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Kuwaiti MPs call for stricter rules for expats to get driving licences

Kuwaiti MPs call for stricter rules for expats to get driving licences

MP Safa Al-Hashem claimed several expats present fake contracts stipulating high salaries as a means to obtain a driving licence

Safa Al Hashem kuwait

Several Kuwait lawmakers have urged the government to make it tougher for expats to obtain a driving licence in the country, local media reported.

The MPs said the move is aimed at reducing the number of vehicles on the roads to avoid traffic congestion, Kuwait Times reported.

MP Safa Al-Hashem said the new law “should include provisions that make it even more difficult for expats to obtain a driving licence”, the report said.

She claimed that a “number of expatriates present fake contracts stipulating high salaries as a means to obtain a driving licence” and urged authorities to stop the practice.

Remarks from the MPs came even as the Kuwaiti National Assembly’s interior and defense committee is currently preparing to study a new traffic law.

The new law is expected to be ready by the time the Assembly resumes sessions that have been suspended because of the coronavirus pandemic, the report added.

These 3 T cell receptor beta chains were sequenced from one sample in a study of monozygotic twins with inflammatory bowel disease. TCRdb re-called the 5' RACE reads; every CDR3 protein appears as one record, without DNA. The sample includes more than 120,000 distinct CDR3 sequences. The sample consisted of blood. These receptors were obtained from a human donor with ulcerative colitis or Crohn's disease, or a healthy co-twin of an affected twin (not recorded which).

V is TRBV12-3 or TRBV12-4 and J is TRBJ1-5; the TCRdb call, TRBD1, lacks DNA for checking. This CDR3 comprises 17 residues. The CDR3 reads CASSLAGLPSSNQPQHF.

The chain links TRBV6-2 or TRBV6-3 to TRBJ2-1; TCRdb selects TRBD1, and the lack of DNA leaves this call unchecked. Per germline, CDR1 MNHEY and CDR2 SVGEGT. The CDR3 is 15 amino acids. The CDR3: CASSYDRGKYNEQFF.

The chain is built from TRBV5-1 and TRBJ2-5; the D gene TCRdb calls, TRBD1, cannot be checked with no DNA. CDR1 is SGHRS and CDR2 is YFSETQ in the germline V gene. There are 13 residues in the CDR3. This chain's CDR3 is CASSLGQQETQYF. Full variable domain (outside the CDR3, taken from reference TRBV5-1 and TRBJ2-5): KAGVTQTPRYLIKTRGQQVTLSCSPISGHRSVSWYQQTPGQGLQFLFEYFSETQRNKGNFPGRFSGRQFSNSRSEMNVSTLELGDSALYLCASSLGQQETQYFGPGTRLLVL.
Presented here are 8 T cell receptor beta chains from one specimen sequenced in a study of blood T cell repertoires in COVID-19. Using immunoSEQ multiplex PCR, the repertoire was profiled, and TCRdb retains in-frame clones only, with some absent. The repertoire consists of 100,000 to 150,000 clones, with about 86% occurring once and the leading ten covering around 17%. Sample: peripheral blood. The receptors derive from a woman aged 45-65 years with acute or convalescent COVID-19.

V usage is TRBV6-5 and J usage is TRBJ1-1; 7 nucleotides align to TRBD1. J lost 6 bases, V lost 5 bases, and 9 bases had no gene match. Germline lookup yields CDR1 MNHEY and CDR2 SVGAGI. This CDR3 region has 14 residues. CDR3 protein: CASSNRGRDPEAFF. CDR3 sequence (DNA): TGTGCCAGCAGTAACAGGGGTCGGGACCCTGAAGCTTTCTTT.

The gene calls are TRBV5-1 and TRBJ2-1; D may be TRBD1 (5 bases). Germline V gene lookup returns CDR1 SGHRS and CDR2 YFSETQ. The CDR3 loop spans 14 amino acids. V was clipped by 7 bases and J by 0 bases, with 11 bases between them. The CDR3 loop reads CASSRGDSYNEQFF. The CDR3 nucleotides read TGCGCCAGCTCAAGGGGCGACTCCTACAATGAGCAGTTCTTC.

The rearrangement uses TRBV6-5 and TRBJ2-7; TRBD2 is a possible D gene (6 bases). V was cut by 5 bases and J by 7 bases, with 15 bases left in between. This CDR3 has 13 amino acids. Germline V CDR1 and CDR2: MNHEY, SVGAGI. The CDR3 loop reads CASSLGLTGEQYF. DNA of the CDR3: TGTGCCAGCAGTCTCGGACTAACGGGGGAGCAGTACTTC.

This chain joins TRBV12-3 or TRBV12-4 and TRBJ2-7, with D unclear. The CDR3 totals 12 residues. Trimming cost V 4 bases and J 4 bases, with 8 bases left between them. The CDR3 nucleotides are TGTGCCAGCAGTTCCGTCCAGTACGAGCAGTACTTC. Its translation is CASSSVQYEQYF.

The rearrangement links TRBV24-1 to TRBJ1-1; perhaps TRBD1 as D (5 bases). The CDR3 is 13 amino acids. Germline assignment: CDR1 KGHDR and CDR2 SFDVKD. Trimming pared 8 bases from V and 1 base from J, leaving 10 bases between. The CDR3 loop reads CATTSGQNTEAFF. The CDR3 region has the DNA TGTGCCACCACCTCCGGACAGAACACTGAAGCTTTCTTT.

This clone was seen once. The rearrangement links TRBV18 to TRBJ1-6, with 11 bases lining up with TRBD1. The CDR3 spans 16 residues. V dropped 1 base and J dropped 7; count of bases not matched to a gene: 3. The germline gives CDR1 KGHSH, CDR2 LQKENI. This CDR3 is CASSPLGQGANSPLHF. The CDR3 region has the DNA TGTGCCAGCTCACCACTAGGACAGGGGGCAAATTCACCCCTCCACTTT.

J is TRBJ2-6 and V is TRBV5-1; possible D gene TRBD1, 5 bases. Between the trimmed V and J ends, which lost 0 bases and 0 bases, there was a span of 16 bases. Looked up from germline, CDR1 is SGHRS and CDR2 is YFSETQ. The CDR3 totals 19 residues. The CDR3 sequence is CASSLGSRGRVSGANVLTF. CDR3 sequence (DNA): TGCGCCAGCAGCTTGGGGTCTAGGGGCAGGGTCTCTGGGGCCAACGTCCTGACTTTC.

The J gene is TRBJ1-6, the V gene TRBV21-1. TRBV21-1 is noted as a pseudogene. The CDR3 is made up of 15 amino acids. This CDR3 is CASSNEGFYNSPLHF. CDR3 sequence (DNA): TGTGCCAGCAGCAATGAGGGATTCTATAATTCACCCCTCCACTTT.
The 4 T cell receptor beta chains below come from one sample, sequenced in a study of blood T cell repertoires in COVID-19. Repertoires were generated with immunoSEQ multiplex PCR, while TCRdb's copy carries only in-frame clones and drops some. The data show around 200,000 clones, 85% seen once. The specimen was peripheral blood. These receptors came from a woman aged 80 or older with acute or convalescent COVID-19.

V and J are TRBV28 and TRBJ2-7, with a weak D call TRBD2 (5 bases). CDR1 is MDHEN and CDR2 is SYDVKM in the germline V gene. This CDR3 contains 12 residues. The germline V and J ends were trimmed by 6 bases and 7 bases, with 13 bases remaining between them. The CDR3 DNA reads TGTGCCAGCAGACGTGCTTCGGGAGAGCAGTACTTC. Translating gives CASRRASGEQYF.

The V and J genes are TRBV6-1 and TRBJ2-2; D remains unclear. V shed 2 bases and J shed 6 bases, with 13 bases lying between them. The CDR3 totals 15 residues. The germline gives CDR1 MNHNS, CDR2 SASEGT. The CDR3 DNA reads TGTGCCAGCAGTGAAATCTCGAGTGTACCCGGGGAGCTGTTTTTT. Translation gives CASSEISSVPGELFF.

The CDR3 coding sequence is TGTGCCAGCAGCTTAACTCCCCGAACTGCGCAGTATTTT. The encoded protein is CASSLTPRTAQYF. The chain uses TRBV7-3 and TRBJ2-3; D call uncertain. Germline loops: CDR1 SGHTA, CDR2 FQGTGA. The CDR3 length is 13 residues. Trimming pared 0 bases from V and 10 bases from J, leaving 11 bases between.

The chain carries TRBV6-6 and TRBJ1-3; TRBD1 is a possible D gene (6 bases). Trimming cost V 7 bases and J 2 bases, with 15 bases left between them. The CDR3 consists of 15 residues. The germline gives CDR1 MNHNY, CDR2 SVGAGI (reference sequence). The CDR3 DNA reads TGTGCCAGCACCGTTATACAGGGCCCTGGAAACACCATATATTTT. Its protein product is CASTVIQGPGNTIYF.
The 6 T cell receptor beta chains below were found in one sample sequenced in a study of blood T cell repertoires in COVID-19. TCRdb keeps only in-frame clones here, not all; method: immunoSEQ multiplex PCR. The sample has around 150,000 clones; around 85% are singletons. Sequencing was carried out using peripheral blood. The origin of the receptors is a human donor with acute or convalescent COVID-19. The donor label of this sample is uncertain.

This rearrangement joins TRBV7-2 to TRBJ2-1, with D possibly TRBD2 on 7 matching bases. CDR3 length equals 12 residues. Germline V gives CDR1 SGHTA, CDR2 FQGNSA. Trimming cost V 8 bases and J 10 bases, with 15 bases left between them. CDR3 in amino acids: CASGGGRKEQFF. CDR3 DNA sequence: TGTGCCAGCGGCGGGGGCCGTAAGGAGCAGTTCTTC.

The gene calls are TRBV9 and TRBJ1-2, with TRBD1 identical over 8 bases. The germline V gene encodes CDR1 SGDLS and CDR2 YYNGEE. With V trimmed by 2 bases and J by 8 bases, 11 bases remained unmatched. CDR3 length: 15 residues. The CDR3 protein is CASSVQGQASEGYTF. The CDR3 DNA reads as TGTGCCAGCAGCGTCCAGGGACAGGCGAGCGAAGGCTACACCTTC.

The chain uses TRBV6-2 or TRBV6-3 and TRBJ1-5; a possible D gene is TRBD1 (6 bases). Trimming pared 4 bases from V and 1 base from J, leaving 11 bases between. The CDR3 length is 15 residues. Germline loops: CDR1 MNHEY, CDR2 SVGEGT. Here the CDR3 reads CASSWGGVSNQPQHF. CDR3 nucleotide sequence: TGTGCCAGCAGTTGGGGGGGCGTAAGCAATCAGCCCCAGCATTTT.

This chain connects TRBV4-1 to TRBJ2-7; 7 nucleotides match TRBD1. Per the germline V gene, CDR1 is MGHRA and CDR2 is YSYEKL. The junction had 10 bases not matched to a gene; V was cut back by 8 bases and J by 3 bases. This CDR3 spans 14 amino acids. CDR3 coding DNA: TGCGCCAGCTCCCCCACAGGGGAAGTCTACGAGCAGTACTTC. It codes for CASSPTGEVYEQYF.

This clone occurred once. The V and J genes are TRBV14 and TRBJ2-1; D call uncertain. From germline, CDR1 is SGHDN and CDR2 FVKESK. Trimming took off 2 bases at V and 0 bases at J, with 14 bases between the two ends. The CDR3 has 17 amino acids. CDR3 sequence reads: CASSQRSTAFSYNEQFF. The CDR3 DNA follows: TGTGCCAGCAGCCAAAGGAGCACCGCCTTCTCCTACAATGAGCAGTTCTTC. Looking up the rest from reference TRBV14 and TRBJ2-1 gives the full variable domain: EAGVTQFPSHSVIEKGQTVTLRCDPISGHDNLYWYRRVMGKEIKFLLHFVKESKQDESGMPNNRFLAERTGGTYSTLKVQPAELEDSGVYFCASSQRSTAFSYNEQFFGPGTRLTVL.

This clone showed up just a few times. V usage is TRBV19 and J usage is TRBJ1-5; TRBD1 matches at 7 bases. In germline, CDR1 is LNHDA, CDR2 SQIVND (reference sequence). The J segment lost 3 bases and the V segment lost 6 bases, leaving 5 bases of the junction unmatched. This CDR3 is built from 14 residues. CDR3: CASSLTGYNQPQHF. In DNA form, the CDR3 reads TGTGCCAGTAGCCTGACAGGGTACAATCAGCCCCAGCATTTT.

Hashem, the only female member in Kuwait’s 50-seat National Assembly, has issued similar messages in the past.

In 2018, she urged the government to charge foreign workers KD1,000 ($3,314) for the issuance of a drivers licence in the country.

She said it was designed in “view of the current traffic congestion resulting from ongoing construction on various roads”.

Last year, she also urged the GCC state to expel close to two million expatriates from the country over the next five years to rectify its ‘demographic imbalance’.

She said that it was essential to have Kuwaitis number more than 50 per cent of the country’s population.

Currently, Kuwaitis account for less than 30 per cent of the country’s 4.7 million population at 1.42 million.

Read: Kuwaiti MP calls for expelling close to 2 million expats, urges remittance tax

Hashem has also called for expats to be charged “for the air they breathe” and proposed a 10-year limit on their stay in the country.

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